Asst Prof Andy Ho and his research team (ARCH Lab) at APHC 2019.

Paul Victor Patinadan – Santander Researcher Mobility Award 2019

Paul Victor Patinadan – Santander Researcher Mobility Award 2019

Congratulations to Paul Victor Patinadan (PhD Student of Psychology) for winning the prestigious Santander Researcher Mobility Award, a collaborative accolade by the University of Surrey and Santander Universities presented at the Doctoral College Conference on 10 July 2019. The title of his oral presentation was “Understanding and Facilitating Dignified Death and Holistic End of Life Care”. The Santander Researcher Mobility Award is presented to promising specialist researchers in order to encourage international exchange and facilitate cross-border collaboration.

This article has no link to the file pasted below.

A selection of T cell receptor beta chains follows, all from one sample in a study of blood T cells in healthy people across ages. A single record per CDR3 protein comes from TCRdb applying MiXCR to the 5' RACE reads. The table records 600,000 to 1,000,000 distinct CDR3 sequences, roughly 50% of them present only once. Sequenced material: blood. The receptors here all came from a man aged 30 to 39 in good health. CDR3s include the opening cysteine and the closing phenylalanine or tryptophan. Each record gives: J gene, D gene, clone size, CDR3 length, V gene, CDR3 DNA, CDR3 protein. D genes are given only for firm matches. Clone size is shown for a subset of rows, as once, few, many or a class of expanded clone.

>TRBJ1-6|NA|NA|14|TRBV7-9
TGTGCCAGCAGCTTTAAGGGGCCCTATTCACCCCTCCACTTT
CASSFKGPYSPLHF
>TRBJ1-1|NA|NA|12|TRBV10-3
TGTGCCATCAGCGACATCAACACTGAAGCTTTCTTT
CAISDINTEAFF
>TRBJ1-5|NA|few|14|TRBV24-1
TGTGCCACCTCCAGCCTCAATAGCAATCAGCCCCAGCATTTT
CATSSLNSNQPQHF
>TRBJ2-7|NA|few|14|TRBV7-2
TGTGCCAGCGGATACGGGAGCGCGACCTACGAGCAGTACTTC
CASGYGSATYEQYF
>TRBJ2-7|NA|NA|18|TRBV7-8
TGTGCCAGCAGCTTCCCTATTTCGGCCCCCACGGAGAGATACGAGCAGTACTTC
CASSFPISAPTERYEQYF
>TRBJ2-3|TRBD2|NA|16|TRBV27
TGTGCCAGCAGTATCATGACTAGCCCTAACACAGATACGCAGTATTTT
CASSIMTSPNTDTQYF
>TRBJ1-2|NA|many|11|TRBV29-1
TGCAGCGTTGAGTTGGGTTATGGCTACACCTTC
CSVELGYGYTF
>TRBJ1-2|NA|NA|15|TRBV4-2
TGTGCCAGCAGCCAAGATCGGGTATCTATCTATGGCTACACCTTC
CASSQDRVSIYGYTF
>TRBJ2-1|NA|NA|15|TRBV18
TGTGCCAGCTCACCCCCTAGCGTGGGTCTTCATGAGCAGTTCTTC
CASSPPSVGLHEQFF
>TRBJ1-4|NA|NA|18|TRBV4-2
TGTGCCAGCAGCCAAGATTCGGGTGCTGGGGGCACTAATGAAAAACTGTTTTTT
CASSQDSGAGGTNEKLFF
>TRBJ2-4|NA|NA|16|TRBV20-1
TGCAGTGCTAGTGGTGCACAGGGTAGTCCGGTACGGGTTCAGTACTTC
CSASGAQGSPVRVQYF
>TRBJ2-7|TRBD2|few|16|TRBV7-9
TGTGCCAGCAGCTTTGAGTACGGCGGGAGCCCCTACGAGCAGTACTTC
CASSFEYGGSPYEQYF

Paul’s reflection on the award:

“It was an honour and privilege to present my work at the University of Surrey Doctoral College Conference 2019. The thrust of the conference was “Bridging the Gap”, and the event achieved that objective exceedingly well. I met many international academics from all walks of life and across different disciplines. It was humbling to share in their knowledge, experience, wisdom, and struggles in initiating positive social change. I was heartened to have so many veteran researchers interested in the work I do, and I experienced a professional kinship that I am thankful to have discovered. I would like to extend my deepest gratitude to my mentor and supervisor Professor Andy Ho, and to my wonderful colleagues at ARCH (Action Research for Community Health) Lab of SSS Psychology, who continue to inspire and guide me every single day.”

Paul presenting his Dignity Research at the Doctoral College Conference 2019 at the University of Surrey, UK.

 

Dr. Hannelore Wass Cross Cultural Student Paper Award – Ms. Dutta

Dr. Hannelore Wass Cross Cultural Student Paper Award (2019) –

Ms. Oindrila Dutta